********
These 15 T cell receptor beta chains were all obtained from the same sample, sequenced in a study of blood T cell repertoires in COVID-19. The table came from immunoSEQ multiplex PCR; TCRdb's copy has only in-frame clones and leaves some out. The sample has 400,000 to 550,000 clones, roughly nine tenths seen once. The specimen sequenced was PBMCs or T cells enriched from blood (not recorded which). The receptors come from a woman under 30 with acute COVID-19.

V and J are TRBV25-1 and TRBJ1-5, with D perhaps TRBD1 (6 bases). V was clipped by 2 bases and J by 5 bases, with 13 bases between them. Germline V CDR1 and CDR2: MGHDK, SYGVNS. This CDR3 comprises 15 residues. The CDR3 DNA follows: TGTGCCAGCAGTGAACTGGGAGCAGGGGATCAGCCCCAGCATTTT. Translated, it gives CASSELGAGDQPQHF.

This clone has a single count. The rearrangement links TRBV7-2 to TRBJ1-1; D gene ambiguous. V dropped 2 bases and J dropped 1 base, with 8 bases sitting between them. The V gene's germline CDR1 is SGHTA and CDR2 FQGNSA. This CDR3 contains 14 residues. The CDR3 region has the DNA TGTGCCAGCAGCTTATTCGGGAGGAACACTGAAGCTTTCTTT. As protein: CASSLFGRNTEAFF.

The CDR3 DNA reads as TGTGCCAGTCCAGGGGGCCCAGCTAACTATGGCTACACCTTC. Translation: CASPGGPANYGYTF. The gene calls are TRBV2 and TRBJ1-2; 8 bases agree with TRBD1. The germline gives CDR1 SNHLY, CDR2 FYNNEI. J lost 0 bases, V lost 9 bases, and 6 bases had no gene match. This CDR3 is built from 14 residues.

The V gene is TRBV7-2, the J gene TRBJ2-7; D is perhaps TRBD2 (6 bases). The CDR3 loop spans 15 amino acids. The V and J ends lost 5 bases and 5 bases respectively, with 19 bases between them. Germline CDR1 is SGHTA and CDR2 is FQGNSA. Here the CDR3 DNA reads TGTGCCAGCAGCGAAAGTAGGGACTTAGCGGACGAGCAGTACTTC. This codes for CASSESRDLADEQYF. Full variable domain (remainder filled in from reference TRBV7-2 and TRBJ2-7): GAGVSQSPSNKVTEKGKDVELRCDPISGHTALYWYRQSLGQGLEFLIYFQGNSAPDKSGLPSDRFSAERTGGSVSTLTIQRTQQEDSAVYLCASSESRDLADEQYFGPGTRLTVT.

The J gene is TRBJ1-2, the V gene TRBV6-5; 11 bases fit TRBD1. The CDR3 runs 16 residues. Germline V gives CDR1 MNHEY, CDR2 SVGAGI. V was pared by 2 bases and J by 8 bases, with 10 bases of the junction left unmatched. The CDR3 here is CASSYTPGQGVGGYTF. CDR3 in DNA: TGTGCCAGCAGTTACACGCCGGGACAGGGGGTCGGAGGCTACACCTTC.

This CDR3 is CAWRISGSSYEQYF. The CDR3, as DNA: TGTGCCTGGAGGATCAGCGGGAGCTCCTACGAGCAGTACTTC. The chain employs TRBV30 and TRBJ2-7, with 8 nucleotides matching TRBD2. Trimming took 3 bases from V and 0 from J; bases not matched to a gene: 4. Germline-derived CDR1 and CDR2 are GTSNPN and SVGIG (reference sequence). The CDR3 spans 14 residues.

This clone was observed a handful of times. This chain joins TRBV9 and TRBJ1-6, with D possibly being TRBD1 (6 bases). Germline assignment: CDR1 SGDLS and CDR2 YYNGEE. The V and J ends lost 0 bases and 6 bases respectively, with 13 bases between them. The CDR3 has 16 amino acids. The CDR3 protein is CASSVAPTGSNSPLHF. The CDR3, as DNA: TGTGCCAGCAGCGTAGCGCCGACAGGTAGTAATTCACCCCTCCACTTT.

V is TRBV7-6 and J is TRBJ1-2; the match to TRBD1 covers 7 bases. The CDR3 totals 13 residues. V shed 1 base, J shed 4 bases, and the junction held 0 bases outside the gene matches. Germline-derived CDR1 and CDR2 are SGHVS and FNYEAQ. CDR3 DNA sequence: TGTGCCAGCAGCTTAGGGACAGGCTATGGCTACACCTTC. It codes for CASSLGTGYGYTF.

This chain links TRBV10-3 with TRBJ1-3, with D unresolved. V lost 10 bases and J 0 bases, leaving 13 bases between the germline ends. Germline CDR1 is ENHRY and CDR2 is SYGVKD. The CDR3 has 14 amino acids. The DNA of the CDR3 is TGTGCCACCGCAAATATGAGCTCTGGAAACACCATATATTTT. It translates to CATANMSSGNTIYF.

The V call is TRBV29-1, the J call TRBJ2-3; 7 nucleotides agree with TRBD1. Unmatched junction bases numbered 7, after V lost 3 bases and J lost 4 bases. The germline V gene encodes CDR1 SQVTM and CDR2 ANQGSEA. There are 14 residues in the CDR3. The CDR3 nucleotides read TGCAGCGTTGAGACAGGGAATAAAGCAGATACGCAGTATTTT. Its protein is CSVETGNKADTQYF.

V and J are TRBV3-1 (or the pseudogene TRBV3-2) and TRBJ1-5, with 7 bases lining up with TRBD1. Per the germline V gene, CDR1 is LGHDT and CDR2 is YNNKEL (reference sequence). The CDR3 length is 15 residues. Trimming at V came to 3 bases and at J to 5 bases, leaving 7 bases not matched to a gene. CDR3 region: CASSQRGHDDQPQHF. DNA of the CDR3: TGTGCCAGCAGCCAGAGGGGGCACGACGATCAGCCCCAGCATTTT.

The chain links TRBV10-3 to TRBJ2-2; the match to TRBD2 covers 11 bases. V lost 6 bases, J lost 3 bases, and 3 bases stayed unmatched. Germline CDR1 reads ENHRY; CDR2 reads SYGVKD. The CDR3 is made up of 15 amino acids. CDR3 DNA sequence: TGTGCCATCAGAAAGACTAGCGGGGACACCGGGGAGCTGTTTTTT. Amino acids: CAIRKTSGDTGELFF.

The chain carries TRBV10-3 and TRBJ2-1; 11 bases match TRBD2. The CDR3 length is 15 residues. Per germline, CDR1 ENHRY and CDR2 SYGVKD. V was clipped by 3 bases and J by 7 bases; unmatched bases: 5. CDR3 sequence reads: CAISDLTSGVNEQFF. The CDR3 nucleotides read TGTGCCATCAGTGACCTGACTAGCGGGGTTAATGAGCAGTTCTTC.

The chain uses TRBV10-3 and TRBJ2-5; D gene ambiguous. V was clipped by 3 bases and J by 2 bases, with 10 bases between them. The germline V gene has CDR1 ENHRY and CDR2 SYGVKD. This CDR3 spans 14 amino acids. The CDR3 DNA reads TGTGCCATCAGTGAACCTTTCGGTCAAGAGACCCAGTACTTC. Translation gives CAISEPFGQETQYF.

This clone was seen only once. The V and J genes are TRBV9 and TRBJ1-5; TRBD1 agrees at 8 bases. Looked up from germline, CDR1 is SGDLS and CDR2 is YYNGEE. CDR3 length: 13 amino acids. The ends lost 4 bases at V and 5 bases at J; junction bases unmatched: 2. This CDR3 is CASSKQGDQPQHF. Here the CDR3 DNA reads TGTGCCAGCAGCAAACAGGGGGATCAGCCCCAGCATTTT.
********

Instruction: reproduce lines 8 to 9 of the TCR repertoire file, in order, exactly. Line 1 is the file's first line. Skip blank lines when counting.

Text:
This clone was observed a handful of times. This chain joins TRBV9 and TRBJ1-6, with D possibly being TRBD1 (6 bases). Germline assignment: CDR1 SGDLS and CDR2 YYNGEE. The V and J ends lost 0 bases and 6 bases respectively, with 13 bases between them. The CDR3 has 16 amino acids. The CDR3 protein is CASSVAPTGSNSPLHF. The CDR3, as DNA: TGTGCCAGCAGCGTAGCGCCGACAGGTAGTAATTCACCCCTCCACTTT.

V is TRBV7-6 and J is TRBJ1-2; the match to TRBD1 covers 7 bases. The CDR3 totals 13 residues. V shed 1 base, J shed 4 bases, and the junction held 0 bases outside the gene matches. Germline-derived CDR1 and CDR2 are SGHVS and FNYEAQ. CDR3 DNA sequence: TGTGCCAGCAGCTTAGGGACAGGCTATGGCTACACCTTC. It codes for CASSLGTGYGYTF.